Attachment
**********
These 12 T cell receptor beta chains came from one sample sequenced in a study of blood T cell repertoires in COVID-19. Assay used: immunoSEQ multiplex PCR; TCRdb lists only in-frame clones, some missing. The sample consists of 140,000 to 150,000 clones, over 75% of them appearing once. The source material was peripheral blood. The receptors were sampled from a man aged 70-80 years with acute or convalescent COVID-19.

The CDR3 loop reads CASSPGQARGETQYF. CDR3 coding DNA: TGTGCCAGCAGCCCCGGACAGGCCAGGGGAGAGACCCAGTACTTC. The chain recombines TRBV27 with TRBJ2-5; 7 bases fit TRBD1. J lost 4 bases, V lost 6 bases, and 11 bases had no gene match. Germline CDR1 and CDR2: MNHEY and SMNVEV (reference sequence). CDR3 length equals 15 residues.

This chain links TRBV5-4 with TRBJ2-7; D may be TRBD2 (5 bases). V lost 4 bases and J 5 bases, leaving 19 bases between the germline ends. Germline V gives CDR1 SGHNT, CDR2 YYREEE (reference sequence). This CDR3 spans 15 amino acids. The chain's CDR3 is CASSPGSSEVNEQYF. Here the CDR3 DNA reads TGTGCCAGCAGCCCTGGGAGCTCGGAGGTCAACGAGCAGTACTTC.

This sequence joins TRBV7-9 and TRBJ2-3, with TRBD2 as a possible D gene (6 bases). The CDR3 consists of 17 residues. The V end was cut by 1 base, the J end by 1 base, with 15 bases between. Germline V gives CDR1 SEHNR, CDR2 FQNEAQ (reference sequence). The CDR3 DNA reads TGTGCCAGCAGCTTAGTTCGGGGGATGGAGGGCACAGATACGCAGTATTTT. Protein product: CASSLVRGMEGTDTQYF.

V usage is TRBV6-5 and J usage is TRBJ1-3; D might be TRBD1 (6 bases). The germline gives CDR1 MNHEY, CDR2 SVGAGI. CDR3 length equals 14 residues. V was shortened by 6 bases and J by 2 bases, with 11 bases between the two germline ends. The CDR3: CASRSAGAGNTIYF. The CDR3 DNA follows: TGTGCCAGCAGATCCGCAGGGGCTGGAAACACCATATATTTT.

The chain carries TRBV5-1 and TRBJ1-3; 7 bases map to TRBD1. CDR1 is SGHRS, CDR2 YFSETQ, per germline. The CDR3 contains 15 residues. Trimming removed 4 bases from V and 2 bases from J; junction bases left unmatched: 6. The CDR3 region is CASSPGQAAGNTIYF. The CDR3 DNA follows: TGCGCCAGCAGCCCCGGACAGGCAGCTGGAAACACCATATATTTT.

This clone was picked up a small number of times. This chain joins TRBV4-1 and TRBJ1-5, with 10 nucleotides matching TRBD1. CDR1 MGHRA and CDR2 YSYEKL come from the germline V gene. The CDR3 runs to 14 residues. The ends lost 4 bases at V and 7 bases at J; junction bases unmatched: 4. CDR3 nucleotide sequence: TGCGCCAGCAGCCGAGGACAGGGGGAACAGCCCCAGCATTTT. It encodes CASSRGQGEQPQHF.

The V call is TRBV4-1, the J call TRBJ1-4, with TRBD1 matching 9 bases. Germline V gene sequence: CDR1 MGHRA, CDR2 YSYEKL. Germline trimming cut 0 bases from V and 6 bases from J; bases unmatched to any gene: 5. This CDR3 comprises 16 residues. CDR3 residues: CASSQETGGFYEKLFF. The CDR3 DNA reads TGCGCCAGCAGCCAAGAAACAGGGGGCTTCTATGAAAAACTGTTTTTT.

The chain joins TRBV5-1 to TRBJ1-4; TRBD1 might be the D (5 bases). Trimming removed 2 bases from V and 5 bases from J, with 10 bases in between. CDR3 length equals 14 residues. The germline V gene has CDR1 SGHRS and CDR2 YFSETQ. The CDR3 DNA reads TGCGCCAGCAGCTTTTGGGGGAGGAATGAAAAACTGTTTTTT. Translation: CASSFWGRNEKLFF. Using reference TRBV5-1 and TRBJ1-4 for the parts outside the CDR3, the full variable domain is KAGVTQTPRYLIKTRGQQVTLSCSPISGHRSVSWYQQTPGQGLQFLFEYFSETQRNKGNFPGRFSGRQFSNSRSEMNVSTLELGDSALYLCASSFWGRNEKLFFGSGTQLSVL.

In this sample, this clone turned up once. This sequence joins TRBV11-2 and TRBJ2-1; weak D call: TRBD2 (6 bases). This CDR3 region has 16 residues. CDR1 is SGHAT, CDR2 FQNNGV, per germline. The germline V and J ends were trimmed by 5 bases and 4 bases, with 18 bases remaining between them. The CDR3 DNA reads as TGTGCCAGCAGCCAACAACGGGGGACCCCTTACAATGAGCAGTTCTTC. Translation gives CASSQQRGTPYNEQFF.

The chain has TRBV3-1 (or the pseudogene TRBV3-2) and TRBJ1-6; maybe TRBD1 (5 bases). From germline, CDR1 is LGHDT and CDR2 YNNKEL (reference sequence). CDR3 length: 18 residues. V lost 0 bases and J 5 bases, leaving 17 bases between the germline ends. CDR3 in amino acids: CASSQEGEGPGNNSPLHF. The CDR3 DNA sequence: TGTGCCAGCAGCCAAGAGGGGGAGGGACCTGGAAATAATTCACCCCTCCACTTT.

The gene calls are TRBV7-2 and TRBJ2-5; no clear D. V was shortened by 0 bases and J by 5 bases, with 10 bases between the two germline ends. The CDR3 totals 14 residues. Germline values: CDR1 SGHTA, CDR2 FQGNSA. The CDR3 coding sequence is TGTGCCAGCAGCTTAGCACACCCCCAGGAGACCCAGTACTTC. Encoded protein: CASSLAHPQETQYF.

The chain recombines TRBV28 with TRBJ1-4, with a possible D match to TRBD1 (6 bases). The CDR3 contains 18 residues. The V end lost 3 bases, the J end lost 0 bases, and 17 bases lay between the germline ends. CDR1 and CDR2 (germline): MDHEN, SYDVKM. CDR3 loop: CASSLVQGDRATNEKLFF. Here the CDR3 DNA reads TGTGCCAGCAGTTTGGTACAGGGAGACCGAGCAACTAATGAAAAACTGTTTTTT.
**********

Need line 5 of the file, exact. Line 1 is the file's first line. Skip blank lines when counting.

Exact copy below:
V usage is TRBV6-5 and J usage is TRBJ1-3; D might be TRBD1 (6 bases). The germline gives CDR1 MNHEY, CDR2 SVGAGI. CDR3 length equals 14 residues. V was shortened by 6 bases and J by 2 bases, with 11 bases between the two germline ends. The CDR3: CASRSAGAGNTIYF. The CDR3 DNA follows: TGTGCCAGCAGATCCGCAGGGGCTGGAAACACCATATATTTT.